20 Quick tips on Recording Vox

Here are 20 quick tips from SonicJar on Recording those perfect Vocal tracks!!

1. Make sure the singer is well rehearsed, physically comfortable, and under no psychological pressure. Most singers perform best standing up in a room that has a comfortable but not over-warm temperature.

2. Take time to get the vocalist’s headphone mix right, and give them a little reverb to help them sing more confidently.

3. Always use a pop shield between the singer and the microphone. Failure to do so will almost certainly result in unnatural ‘pops’ on plosive ‘b’ and ‘p’ sounds that can’t be fixed afterwards.

4. Use a good microphone: it doesn’t have to be anything too special, but you should avoid low-cost ‘bargain’ models or those designed for use with home stereos or portable cassette recorders.

5. Pick a mic to suit the singer. Singers with thin or excessively bright voices may actually sound better with a dynamic mic, such as the ubiquitous Shure SM58, while those needing more of an open sound would benefit from a capacitor or back-electret mic.

6. Use the right mic pickup pattern: most project studio vocal recordings are made using a cardioid or unidirectional mic, as these pick up less sound from the sides and rear.

7. Put the mic at the right distance, because if you get too close to it you’ll increase the risk of popping and the level will change noticeably every time the singer moves slightly.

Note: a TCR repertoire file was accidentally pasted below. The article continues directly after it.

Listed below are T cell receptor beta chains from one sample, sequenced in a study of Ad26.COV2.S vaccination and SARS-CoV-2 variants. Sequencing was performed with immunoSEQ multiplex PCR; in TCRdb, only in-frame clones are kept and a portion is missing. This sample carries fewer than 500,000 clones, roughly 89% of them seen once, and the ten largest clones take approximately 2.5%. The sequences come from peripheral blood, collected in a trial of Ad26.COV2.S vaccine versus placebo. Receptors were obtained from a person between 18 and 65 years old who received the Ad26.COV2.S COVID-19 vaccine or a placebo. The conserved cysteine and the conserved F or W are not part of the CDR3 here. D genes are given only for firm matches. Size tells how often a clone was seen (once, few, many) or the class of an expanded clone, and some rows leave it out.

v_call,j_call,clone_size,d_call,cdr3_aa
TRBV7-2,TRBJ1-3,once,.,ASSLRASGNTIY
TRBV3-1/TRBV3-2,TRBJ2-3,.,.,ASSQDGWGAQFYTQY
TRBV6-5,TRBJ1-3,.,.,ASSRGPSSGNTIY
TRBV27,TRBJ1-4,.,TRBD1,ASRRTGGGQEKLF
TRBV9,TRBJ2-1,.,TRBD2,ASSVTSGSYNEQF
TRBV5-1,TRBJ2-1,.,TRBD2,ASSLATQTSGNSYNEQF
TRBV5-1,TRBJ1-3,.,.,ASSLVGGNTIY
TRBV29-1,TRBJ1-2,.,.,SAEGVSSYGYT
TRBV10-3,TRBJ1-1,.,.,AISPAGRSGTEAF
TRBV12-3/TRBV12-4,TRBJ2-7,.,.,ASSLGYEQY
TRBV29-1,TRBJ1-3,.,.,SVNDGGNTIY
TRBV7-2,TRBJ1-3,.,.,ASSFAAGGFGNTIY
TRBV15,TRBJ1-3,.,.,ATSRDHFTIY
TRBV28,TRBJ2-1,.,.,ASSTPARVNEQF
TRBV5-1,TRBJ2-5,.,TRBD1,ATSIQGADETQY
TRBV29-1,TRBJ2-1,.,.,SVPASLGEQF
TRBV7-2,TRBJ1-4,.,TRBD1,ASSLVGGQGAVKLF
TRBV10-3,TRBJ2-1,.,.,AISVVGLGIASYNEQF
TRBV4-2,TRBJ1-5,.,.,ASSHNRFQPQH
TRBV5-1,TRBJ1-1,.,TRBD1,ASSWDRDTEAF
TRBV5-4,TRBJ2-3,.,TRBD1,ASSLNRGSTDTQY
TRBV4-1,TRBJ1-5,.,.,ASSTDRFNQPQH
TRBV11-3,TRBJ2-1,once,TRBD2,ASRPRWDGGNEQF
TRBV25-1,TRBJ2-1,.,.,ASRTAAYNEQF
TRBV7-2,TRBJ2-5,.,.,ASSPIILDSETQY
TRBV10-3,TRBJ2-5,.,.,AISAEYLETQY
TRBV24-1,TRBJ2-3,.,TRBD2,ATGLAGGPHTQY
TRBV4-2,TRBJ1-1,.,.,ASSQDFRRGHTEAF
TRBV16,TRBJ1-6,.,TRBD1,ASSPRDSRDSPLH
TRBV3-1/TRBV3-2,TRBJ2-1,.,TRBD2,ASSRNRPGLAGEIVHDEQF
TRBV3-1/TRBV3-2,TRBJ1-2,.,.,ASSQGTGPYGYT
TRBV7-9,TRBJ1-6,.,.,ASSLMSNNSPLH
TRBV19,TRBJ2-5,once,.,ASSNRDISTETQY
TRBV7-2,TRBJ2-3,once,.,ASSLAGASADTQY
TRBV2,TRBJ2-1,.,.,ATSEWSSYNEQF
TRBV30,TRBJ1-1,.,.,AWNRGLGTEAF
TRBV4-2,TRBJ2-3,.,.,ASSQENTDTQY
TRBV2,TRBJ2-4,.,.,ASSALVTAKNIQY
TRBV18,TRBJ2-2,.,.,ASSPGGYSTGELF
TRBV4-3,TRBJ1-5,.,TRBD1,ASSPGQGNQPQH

8. Minimise the room’s influence on your sound. The mic picks up both direct sound from the singer and reflected sound from the room.

9. Use mic technique to help control level: if the singer can be persuaded to pull back from the mic slightly when singing louder notes, there’s less risk of overloading the recorder or mic preamp, and you won’t need to use so much compression to even things up.

10. Where possible, mount the microphone on a stand.

11. Don’t settle for anything less than the best vocal performance you can get, and don’t expect to get it all perfect in one take.

12. Use suitable compression — even well-disciplined vocalists tend to sound uneven against the very controlled dynamics of a pop mix, so it helps to apply a little compression while recording.

13. Don’t be afraid to use more compression on the vocal track once it has been recorded. When the performance is in the bag you can try both subtle and heavy compression to see which works best with the track, though if you’re using a lot of compression you may need to gate the vocal track first.

14. Don’t gate the vocal while recording.

15. Don’t run amok with the EQ: on most budget desks the EQ only sounds decent when used sparingly or to cut unwanted frequencies.

16. Use reverb sparingly: vocals recorded in a dry acoustic environment need reverb to give them a sense of space and reality, but don’t use more than the song really needs.

17. If the vocals are very brightly recorded, they may cause any added reverb to sound sibilant. Instead of de-essing the vocals (which often sounds unnatural), try instead de-essing just the feed to the reverb unit.

18. If you do have to de-ess the vocals, try to use a split-band de-esser rather than the simpler compressor with an equaliser in the side-chain, as the split-band approach produces fewer undesirable side effects.

19. When you’re using prominent echo or delay effects on a vocal, try to get them in time with the song, either by calculating the delay needed to match the tempo or by using the tap-tempo facility if one is provided.

20. To ensure that the vocal is mixed at the right level in the song, listen to the mix from outside the room and see if the song has the same balance as something you might hear on the radio.


About us :  SonicJar is a Music Production House based in Mumbai that produces genre-bending, accessible recordings for Ads, Commercials, Documentaries and short films that stand out of the crowd. We also provide Music Mixing and Mastering Service for the Indie Artists, Musicians and Bands!

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